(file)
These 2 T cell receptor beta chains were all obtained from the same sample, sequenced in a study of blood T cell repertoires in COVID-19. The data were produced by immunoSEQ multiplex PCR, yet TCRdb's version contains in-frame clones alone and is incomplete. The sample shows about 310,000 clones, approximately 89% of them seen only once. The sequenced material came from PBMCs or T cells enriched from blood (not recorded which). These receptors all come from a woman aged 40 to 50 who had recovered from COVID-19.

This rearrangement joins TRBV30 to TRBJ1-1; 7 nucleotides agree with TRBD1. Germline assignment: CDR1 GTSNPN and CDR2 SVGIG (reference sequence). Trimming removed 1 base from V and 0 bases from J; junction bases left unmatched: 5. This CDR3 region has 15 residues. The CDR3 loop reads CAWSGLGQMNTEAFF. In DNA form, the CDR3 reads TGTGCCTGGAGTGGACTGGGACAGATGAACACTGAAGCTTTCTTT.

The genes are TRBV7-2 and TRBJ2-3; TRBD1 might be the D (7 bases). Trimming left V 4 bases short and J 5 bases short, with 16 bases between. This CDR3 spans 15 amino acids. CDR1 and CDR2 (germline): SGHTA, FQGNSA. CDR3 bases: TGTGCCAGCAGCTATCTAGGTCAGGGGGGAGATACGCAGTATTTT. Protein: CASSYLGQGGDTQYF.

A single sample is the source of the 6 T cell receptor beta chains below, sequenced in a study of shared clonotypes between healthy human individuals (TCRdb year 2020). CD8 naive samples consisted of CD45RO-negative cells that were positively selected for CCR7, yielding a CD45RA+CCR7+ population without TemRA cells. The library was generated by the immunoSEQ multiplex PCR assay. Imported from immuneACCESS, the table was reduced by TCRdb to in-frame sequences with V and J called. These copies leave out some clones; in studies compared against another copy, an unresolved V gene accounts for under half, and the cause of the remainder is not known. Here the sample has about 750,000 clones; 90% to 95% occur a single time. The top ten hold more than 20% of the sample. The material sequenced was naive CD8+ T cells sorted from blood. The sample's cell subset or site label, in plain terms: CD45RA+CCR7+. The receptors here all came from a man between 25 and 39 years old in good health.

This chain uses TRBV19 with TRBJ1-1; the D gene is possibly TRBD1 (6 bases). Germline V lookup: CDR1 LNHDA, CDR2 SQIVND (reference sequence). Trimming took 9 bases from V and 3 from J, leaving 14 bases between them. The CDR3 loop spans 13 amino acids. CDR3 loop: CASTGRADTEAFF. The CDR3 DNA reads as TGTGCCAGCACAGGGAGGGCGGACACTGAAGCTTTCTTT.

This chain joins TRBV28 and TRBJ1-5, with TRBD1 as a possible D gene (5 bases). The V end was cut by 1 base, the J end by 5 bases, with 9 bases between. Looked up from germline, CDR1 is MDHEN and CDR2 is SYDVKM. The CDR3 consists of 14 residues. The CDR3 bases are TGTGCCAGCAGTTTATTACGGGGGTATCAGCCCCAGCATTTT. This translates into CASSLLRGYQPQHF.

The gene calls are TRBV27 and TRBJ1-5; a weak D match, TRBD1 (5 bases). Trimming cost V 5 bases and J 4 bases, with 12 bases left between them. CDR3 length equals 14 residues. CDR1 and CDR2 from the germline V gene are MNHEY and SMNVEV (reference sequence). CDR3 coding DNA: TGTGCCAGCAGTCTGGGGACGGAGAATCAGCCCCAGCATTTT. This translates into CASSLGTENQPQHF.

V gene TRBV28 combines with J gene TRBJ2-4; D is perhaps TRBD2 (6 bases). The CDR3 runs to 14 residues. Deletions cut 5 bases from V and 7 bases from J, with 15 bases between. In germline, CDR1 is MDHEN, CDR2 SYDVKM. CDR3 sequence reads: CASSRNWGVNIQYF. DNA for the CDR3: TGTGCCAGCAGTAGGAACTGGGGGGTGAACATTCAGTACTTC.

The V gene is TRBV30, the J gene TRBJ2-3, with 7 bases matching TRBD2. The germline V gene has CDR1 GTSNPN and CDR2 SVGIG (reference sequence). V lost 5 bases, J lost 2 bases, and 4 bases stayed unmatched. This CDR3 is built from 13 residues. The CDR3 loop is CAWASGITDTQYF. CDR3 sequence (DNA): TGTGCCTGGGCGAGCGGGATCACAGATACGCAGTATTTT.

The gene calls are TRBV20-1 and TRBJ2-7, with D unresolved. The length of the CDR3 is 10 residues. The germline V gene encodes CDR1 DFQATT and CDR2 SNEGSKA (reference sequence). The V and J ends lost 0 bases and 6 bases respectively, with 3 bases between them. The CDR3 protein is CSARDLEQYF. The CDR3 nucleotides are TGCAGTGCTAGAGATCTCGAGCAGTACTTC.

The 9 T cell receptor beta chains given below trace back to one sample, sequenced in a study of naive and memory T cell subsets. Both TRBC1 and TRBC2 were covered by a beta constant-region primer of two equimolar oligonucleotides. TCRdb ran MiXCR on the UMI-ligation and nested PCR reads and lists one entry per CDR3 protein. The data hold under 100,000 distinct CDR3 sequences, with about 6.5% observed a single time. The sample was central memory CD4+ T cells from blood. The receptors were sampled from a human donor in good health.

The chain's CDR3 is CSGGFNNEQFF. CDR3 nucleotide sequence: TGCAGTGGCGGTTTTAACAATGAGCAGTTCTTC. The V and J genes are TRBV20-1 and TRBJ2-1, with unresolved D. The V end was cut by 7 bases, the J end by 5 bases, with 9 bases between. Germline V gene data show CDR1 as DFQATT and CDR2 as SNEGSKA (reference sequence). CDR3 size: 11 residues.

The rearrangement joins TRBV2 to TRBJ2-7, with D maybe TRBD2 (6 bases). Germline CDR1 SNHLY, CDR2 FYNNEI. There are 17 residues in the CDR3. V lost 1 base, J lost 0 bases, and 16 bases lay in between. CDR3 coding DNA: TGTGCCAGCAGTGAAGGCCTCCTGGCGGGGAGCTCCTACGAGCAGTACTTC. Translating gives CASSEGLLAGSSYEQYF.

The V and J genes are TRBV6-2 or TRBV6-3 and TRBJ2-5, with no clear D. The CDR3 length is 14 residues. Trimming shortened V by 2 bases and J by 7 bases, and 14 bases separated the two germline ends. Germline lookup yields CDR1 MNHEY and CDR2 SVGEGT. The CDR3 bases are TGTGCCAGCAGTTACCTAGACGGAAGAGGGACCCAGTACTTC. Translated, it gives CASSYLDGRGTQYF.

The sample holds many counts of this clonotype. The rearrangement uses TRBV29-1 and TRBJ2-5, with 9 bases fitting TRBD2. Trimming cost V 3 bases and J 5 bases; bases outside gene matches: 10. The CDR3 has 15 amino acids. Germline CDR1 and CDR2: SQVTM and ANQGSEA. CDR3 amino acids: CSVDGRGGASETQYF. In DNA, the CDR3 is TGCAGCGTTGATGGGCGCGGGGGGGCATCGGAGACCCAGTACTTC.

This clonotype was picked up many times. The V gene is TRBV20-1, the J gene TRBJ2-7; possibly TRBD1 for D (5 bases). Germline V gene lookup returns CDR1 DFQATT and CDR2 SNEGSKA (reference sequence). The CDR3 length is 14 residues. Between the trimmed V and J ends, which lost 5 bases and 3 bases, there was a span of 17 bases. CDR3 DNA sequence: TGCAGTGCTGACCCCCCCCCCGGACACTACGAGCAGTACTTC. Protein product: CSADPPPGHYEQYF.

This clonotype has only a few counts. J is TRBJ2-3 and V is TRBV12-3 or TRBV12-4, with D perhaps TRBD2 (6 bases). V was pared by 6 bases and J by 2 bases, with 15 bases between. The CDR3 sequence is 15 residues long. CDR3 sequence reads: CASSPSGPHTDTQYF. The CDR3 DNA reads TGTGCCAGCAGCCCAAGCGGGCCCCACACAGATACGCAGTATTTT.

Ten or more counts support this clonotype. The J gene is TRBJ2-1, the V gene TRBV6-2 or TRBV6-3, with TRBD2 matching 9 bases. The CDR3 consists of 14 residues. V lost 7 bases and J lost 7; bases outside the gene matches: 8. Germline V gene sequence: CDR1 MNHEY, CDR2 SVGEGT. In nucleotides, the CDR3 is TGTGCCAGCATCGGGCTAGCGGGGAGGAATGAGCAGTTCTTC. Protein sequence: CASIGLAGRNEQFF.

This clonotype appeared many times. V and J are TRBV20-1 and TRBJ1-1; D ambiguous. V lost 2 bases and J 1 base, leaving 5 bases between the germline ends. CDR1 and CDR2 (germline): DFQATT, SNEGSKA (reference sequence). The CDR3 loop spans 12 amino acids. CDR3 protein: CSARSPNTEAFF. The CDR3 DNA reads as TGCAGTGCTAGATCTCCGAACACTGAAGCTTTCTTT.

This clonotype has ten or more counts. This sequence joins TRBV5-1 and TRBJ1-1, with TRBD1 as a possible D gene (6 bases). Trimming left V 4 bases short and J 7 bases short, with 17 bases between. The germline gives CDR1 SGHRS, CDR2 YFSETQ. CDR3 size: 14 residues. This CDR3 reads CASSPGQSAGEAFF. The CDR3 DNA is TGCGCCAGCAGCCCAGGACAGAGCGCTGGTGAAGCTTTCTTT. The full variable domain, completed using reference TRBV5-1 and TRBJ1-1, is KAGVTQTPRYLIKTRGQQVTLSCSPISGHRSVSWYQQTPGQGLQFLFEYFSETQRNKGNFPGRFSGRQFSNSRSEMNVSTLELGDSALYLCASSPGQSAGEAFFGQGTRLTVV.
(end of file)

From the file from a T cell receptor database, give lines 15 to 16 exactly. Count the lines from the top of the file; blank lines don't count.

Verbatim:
The sample holds many counts of this clonotype. The rearrangement uses TRBV29-1 and TRBJ2-5, with 9 bases fitting TRBD2. Trimming cost V 3 bases and J 5 bases; bases outside gene matches: 10. The CDR3 has 15 amino acids. Germline CDR1 and CDR2: SQVTM and ANQGSEA. CDR3 amino acids: CSVDGRGGASETQYF. In DNA, the CDR3 is TGCAGCGTTGATGGGCGCGGGGGGGCATCGGAGACCCAGTACTTC.

This clonotype was picked up many times. The V gene is TRBV20-1, the J gene TRBJ2-7; possibly TRBD1 for D (5 bases). Germline V gene lookup returns CDR1 DFQATT and CDR2 SNEGSKA (reference sequence). The CDR3 length is 14 residues. Between the trimmed V and J ends, which lost 5 bases and 3 bases, there was a span of 17 bases. CDR3 DNA sequence: TGCAGTGCTGACCCCCCCCCCGGACACTACGAGCAGTACTTC. Protein product: CSADPPPGHYEQYF.